Lockheed conducts sixth flight test of US Army's modernised TACMS


Lockheed Martin has successfully completed the sixth consecutive flight test of its modernised tactical missile system (TACMS), which was developed for the US Army.

The latest test follows a similar flight test conducted in April.

Conducted at the army's White Sands Missile Range in New Mexico, the test confirmed that the missile functions as designed and is in compliance with performance requirements of the Engineering & Manufacturing Development (EMD) programme.

Lockheed Martin Missiles and Fire Control Precision Fires & Combat Maneuver Systems vice-president Scott Greene said: "During this test, we demonstrated a successful proximity detonation of the TACMS missile, as well as confirmed numerous performance improvements to these rounds.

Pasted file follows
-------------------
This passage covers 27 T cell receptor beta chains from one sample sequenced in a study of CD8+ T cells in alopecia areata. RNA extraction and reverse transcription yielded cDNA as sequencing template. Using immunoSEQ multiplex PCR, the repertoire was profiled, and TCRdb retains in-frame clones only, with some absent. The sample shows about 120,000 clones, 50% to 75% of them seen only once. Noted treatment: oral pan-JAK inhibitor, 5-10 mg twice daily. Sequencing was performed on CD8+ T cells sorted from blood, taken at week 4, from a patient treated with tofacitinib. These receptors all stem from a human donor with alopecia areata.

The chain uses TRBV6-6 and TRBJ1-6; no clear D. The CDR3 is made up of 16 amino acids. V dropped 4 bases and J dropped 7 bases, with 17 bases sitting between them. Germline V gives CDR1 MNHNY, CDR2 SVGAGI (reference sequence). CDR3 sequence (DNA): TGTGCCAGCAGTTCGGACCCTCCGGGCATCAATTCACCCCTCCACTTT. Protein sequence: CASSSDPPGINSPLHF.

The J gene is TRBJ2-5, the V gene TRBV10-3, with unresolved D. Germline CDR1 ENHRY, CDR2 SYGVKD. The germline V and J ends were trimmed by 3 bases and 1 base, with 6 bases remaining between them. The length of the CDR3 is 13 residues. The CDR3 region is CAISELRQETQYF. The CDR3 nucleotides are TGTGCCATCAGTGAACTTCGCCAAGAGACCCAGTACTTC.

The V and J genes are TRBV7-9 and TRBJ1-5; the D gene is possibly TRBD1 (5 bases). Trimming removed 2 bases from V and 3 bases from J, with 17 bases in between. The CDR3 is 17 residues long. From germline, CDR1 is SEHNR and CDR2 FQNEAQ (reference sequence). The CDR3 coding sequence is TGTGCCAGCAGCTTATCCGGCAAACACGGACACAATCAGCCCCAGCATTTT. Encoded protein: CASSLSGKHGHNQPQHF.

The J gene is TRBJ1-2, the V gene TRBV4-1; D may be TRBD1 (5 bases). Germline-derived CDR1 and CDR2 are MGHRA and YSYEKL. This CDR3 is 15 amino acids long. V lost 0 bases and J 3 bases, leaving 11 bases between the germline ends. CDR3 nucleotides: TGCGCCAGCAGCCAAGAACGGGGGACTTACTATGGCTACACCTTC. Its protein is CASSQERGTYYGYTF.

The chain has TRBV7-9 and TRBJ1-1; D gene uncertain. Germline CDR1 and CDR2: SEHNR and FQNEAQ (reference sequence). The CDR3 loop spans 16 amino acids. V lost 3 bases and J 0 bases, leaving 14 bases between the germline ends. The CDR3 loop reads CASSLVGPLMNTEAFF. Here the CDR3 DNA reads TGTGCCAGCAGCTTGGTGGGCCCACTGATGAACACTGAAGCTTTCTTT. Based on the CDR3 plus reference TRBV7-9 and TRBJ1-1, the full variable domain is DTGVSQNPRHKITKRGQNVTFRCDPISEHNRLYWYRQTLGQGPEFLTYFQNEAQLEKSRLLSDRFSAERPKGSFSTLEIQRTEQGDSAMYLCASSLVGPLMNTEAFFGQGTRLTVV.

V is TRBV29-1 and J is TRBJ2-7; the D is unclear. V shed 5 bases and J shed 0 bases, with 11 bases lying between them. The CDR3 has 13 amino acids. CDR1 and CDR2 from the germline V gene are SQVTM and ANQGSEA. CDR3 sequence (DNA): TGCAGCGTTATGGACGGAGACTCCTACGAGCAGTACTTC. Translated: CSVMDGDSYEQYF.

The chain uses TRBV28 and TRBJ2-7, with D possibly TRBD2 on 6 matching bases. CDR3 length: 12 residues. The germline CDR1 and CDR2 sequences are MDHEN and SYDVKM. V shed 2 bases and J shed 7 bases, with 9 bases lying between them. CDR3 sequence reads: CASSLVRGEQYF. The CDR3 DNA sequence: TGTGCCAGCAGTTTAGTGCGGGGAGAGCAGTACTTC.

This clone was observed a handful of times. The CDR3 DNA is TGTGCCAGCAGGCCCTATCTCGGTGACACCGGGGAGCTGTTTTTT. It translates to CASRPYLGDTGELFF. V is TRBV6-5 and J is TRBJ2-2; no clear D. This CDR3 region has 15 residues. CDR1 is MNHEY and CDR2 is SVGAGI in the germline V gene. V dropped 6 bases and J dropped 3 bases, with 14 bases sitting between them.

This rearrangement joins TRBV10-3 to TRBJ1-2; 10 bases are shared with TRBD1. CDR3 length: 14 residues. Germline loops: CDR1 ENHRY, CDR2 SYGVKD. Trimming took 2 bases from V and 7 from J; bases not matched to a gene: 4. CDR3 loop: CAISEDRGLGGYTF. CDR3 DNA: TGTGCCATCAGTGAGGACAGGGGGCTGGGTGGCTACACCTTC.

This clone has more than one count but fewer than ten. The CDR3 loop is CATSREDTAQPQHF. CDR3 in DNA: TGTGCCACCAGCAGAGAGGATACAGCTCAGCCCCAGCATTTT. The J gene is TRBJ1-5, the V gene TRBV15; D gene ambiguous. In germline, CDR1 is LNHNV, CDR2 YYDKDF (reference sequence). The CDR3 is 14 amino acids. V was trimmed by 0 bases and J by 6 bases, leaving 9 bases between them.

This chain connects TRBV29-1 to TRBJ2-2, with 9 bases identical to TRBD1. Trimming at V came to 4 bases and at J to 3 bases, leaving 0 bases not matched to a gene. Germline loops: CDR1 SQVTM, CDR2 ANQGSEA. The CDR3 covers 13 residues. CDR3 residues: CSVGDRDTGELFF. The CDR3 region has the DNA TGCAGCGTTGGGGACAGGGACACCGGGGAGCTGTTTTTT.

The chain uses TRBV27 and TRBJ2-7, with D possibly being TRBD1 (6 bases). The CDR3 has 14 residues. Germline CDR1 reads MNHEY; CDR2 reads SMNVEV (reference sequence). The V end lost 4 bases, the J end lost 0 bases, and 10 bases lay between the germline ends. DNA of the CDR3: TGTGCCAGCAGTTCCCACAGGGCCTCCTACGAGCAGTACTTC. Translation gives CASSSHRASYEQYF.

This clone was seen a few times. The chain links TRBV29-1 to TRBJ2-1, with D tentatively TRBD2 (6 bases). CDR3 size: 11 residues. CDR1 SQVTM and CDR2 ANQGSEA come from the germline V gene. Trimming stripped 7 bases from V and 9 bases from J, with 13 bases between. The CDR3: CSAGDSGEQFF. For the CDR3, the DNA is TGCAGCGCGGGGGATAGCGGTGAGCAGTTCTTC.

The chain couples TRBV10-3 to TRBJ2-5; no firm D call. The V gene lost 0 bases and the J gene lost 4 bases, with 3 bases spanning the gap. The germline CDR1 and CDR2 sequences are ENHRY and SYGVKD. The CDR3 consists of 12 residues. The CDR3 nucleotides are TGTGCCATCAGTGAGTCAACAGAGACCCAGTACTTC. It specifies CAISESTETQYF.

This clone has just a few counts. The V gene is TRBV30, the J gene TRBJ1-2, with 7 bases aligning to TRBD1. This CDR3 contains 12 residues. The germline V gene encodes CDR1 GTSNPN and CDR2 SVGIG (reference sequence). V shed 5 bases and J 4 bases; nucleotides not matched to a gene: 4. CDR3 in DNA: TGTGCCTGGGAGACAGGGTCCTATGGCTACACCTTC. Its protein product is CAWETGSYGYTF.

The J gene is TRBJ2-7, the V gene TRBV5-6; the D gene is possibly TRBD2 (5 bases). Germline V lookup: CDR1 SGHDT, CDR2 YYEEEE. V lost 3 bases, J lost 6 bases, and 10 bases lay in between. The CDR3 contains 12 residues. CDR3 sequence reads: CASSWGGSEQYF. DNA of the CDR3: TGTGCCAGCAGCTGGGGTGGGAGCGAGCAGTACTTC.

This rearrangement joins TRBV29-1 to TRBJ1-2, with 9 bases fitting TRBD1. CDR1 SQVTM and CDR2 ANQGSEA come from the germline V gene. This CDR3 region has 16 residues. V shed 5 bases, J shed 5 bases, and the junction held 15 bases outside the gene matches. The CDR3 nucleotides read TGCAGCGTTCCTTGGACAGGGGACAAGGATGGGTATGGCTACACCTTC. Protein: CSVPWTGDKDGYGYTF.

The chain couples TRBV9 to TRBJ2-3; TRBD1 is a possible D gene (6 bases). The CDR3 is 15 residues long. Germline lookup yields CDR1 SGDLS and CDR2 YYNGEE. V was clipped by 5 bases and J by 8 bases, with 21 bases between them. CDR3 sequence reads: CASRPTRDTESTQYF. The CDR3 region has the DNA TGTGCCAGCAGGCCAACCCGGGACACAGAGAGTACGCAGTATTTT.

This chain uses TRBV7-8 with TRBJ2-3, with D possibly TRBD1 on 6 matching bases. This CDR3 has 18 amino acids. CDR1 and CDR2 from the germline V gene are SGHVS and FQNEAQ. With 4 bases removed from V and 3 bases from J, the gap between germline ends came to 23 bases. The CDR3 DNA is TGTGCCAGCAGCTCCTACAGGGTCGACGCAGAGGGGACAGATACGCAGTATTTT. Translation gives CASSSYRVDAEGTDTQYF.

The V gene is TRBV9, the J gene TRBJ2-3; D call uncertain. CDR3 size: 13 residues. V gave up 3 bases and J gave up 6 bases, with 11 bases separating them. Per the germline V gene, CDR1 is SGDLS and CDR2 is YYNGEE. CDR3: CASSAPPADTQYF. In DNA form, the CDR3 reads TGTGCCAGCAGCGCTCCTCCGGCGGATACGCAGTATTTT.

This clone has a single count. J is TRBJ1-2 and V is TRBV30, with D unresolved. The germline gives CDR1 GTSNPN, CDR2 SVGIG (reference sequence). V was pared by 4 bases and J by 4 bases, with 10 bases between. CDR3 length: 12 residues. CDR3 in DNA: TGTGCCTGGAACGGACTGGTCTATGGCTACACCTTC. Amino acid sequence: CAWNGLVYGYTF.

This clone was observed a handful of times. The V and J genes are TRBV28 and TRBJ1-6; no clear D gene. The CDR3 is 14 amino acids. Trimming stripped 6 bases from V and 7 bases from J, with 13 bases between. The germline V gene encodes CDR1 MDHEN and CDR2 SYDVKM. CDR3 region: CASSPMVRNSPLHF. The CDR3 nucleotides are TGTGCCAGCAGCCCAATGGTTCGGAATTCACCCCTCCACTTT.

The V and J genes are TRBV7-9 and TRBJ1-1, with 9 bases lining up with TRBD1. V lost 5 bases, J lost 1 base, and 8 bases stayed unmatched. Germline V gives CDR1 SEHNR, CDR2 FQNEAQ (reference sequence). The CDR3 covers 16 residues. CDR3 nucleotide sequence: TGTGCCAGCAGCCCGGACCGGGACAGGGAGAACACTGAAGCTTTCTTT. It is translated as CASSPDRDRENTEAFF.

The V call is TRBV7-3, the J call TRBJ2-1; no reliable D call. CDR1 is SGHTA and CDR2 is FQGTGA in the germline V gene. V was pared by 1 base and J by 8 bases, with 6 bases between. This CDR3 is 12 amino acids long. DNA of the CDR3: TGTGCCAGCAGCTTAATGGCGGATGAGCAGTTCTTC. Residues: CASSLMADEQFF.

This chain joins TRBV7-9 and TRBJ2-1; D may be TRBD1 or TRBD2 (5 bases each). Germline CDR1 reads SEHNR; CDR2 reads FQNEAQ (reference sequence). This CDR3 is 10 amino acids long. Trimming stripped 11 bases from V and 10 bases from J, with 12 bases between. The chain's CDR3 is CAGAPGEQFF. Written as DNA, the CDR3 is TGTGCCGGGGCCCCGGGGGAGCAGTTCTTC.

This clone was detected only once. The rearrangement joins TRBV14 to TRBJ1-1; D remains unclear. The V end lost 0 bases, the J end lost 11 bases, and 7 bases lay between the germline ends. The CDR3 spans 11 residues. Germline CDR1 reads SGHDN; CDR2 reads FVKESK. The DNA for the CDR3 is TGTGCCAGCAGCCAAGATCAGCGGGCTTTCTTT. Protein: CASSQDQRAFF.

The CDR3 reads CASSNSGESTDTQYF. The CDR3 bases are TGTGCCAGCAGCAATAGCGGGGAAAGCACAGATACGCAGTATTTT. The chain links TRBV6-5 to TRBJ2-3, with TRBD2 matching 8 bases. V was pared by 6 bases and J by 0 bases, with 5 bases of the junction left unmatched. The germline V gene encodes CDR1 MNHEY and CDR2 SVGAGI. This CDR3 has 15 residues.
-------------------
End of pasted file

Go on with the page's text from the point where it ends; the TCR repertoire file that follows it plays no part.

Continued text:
"This sixth consecutive success further demonstrates that our customers can have full confidence that modernised TACMS is going to perform reliably when called upon."

"During this test, we demonstrated a successful proximity detonation of the TACMS missile, as well as confirmed numerous performance improvements to these rounds."

During the test, the long-range tactical surface-to-surface missile was launched from a high mobility artillery rocket system (HIMARS) launcher towards a target that was 240km away.

This missile was equipped with new guidance electronics and the added capability to defeat area targets without leaving behind unexploded ordnance, as part of the US Army's TACMS Service Life Extension Program.

The TACMS modernisation process includes the disassembly and demilitarisation of TACMS Block 1 and 1A submunition warheads, which will be replaced with new unitary warheads to comply with the US Department of Defense's policy on cluster munitions and unintended harm to civilians.

The modernisation process is also said to reset the missile's shelf life.

The TACMS platform facilitates the quick integration of new payloads and capabilities to meet current and future demands.

Lockheed's TACMS missiles can be fired from the entire family of multiple launch rocket system (MLRS) launchers.